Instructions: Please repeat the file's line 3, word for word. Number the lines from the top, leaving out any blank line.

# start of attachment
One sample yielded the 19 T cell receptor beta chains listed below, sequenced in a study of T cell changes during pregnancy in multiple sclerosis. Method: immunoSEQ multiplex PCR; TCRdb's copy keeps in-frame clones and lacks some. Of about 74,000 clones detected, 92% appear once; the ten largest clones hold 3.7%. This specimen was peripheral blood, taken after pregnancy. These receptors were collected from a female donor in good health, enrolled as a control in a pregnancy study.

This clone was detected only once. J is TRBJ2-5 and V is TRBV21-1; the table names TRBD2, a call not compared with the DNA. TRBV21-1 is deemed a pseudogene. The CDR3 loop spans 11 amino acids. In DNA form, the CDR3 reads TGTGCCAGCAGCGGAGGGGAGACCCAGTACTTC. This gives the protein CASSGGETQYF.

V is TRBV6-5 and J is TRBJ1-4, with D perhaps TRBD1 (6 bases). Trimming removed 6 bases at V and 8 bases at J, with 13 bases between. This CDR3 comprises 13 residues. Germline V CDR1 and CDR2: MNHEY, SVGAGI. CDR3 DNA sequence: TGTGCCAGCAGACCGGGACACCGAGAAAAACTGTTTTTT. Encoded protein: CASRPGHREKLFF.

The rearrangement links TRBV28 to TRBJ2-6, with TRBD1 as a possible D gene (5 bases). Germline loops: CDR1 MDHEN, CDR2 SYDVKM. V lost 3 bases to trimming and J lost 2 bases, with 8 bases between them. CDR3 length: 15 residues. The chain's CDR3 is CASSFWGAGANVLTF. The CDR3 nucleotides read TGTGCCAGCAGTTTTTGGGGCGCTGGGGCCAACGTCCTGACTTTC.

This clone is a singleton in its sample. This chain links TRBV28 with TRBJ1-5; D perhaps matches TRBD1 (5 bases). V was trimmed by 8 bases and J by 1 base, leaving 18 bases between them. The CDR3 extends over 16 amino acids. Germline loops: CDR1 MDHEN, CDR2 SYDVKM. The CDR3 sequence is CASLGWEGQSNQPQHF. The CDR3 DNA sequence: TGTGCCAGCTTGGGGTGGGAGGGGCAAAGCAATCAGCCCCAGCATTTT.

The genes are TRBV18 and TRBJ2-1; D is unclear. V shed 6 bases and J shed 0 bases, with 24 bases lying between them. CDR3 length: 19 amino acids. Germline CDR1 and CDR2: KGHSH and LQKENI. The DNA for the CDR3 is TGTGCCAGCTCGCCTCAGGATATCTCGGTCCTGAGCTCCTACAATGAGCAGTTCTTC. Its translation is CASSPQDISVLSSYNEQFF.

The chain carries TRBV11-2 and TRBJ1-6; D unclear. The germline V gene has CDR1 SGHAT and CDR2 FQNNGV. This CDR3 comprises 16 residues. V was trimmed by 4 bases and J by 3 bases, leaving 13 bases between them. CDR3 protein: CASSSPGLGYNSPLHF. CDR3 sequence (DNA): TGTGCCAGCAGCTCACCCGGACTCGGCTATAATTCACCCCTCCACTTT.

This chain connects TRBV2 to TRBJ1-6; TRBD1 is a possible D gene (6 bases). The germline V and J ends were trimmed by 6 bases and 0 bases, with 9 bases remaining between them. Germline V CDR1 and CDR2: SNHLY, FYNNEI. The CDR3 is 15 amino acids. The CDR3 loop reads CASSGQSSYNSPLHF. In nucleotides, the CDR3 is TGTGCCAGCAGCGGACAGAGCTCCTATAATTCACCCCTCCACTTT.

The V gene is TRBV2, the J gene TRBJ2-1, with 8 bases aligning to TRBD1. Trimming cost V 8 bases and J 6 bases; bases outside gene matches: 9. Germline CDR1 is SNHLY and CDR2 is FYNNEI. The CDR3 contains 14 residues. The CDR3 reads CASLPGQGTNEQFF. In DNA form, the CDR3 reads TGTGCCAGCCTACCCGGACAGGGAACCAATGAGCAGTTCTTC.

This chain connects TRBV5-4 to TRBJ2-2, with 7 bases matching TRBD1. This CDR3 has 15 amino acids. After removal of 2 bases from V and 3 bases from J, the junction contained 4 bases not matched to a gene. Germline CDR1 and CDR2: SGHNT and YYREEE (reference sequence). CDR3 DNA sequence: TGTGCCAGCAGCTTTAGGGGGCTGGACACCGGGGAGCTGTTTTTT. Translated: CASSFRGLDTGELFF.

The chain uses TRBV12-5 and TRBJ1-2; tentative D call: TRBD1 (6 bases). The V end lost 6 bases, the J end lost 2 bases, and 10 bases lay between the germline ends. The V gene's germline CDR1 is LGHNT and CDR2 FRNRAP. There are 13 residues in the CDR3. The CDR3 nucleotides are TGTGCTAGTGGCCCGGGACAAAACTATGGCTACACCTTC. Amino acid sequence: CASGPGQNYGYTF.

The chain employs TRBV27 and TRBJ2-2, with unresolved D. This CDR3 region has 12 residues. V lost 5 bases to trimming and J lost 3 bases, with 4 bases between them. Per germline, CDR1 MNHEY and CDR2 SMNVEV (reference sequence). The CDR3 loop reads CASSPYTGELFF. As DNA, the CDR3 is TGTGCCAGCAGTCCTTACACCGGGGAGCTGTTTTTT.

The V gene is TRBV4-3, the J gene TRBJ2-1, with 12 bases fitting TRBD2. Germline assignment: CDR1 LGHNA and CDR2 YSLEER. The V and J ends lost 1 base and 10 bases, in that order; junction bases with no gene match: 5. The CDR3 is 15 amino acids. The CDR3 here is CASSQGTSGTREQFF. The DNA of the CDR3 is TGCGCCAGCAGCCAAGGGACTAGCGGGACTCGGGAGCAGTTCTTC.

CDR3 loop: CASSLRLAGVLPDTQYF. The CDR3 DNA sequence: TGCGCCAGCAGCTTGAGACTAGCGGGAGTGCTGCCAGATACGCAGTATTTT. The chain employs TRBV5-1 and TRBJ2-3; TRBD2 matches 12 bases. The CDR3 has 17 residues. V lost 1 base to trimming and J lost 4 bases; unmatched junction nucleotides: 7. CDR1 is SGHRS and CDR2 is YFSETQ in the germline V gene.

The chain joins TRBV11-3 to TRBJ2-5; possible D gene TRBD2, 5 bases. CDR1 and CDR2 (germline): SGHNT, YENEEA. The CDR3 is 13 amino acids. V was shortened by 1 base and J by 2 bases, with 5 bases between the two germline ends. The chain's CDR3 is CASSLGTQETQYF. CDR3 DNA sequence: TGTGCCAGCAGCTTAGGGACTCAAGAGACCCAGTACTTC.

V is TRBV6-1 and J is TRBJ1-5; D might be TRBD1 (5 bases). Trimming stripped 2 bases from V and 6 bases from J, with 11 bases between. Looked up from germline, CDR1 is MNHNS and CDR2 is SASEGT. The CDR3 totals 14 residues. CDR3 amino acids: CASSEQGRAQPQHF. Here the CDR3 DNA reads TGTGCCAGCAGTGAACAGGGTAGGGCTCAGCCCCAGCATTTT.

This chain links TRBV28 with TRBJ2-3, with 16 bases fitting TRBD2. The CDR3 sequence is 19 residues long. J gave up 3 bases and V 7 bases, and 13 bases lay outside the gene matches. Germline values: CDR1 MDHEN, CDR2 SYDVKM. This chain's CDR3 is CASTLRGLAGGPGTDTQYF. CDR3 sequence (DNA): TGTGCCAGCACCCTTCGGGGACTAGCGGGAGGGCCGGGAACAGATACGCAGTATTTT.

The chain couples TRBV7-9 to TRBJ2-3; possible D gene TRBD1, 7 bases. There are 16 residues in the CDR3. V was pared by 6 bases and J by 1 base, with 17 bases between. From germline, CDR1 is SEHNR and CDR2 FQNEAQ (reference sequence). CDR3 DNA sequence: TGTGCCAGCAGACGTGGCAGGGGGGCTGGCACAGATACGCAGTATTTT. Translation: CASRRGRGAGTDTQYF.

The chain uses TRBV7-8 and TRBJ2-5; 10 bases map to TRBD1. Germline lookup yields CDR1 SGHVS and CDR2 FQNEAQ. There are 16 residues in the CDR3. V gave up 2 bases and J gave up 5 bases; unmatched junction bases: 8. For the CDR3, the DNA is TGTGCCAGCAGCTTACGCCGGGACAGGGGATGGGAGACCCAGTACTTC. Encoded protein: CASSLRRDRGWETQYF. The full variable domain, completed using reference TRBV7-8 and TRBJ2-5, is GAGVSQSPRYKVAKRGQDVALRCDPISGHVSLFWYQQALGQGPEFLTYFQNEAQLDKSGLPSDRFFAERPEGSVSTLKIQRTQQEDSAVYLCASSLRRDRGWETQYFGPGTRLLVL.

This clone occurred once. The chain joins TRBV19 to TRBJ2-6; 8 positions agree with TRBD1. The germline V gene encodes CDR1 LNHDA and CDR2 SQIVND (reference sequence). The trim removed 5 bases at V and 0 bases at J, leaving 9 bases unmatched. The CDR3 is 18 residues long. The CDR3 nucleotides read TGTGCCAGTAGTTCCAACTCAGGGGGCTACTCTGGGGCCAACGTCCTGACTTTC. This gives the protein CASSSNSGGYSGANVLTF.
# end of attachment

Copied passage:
V is TRBV6-5 and J is TRBJ1-4, with D perhaps TRBD1 (6 bases). Trimming removed 6 bases at V and 8 bases at J, with 13 bases between. This CDR3 comprises 13 residues. Germline V CDR1 and CDR2: MNHEY, SVGAGI. CDR3 DNA sequence: TGTGCCAGCAGACCGGGACACCGAGAAAAACTGTTTTTT. Encoded protein: CASRPGHREKLFF.